The Auslan interpreter everyone’s been seeing during the bushfire press conferences 

When NSW Rural Fire Service Commissioner Shane Fitzsimmons delivered the news that another volunteer firefighter had died during the Australian bushfire crisis, Sean Sweeney was standing next to him.

When NSW Premier Gladys Berejiklian spoke about the catastrophic conditions and total fire ban in place across the state, Sean Sweeney was hard at work.

He is the bearded interpreter Australians have come to see on their TV screens over the summer months, providing meaning through Auslan, or Australian sign language.

He is the bearded interpreter (Sean Sweeney left) Australians have come to see on their TV screens over the summer months, providing meaning through Auslan, or Australian sign language

He is the bearded interpreter (Sean Sweeney left) Australians have come to see on their TV screens over the summer months, providing meaning through Auslan, or Australian sign language

He is the bearded interpreter (Sean Sweeney left) Australians have come to see on their TV screens over the summer months, providing meaning through Auslan, or Australian sign language

Sean, who translates the RFS' emergency announcements, is the first person in his family to be born with hearing (pictured with his wife)

Sean, who translates the RFS' emergency announcements, is the first person in his family to be born with hearing (pictured with his wife)

Sean, who translates the RFS’ emergency announcements, is the first person in his family to be born with hearing (pictured with his wife)

Sean, who translates RFS emergency announcements, is the first person in his family to be born with hearing.

‘My great-grandparents, my grandparents, my mum and dad are deaf… aunties, uncles, cousins, second cousins – they’re all deaf,’ he told the ABC.

This means Auslan is Sean’s first language, and is how he got into interpreting.

But his role is not to provide a literal translation of what is being said during the press conferences.

'My great-grandparents, my grandparents, my mum and dad are deaf... aunties, uncles, cousins, second cousins - they're all deaf,' he told ABC

'My great-grandparents, my grandparents, my mum and dad are deaf... aunties, uncles, cousins, second cousins - they're all deaf,' he told ABC

‘My great-grandparents, my grandparents, my mum and dad are deaf… aunties, uncles, cousins, second cousins – they’re all deaf,’ he told ABC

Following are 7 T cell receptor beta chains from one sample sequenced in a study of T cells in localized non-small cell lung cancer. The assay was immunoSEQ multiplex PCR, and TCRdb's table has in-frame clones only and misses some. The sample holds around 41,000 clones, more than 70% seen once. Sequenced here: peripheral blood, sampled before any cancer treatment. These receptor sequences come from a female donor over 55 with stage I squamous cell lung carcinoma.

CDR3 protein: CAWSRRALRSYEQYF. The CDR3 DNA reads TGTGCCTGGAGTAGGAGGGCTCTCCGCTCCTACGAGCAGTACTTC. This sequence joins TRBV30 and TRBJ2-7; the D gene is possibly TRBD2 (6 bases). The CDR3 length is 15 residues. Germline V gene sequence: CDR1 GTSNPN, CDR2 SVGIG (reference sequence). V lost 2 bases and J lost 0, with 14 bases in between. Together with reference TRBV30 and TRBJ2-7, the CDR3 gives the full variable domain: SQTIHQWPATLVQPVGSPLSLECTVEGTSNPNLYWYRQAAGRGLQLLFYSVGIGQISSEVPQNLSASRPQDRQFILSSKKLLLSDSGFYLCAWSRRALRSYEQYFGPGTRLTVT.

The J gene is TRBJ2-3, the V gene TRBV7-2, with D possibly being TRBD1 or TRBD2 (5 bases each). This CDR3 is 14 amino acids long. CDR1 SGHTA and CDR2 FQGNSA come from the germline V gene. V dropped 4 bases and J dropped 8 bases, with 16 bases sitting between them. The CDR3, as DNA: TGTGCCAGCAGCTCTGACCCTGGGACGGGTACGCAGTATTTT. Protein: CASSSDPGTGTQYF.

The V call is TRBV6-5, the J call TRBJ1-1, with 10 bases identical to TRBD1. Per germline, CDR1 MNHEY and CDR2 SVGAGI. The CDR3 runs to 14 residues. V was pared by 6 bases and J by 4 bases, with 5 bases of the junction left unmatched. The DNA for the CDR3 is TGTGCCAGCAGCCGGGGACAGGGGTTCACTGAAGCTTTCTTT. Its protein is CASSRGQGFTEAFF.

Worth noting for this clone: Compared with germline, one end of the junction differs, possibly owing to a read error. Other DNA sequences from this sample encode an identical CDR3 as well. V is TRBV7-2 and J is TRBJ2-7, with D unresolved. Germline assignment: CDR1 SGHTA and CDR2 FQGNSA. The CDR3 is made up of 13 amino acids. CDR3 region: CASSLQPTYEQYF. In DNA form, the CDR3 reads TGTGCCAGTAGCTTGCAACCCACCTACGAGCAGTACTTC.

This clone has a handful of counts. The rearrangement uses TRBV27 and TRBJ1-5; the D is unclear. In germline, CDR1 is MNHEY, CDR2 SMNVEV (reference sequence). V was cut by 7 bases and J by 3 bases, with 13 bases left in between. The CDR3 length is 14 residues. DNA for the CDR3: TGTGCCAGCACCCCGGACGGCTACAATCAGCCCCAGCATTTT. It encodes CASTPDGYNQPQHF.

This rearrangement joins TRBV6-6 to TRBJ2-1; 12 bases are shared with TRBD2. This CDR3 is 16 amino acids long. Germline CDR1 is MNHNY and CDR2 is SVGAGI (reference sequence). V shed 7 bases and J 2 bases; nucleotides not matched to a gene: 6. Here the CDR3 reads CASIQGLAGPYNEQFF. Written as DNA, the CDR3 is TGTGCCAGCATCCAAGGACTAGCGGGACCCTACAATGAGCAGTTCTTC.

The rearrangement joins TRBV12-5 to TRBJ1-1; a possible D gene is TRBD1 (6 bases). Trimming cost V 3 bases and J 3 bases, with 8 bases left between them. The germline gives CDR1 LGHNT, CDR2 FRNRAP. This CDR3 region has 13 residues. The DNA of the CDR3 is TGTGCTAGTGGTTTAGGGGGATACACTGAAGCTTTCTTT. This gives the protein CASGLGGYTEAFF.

His role is not to provide a literal translation of what is being said during the press conferences

His role is not to provide a literal translation of what is being said during the press conferences

His role is not to provide a literal translation of what is being said during the press conferences

WHAT IS AUSLAN?

Auslan is uniquely Australian. Just like different languages are spoken around the world, people who are deaf use different sign languages depending on where they come from (it’s estimated there are 130 sign languages). 

Due to historical similarities, Auslan is more like British Sign Language (BSL) than American Sign Language (ASL), which means Australians can often understand BSL and vice versa.

Source: NDP 

‘We’re delivering the meaning and the intent and the tone of the speaker. That’s our job.’ 

And in times of national tragedy, spreading that message to the deaf community can be a matter of life or death.

‘Sean has been doing a fantastic job interpreting. His skill is obvious and he has been an absolute saviour for ALL of the deaf and hard of hearing in the communities affected by bushfires,’ a social media commentator said.

‘I too come from a family with deaf siblings and my Auslan is nowhere near his level of expertise.’

'We're delivering the meaning and the intent and the tone of the speaker. That's our job,' he said (pictured with his wife)

'We're delivering the meaning and the intent and the tone of the speaker. That's our job,' he said (pictured with his wife)

‘We’re delivering the meaning and the intent and the tone of the speaker. That’s our job,’ he said (pictured with his wife)

Another said: ‘Congratulations Sean. Well deserved to get a great big pat on his back. It is a very hard work listening and thinking what to interpret for the whole deaf community to watch and passing on the information especially when in a emergencies situations.’

Deaf advocate and founder of Auslan Media Access, Shirley Liu, said our country still has a long way to go when it comes to supporting the interpreters.

Oftentimes the news crew will zoom in on the speaker so people aren’t able to see Sean’s hands moving, making it near impossible for deaf people to follow along.   

In future the scope of the screen should always include the Auslan interpreter.

Source

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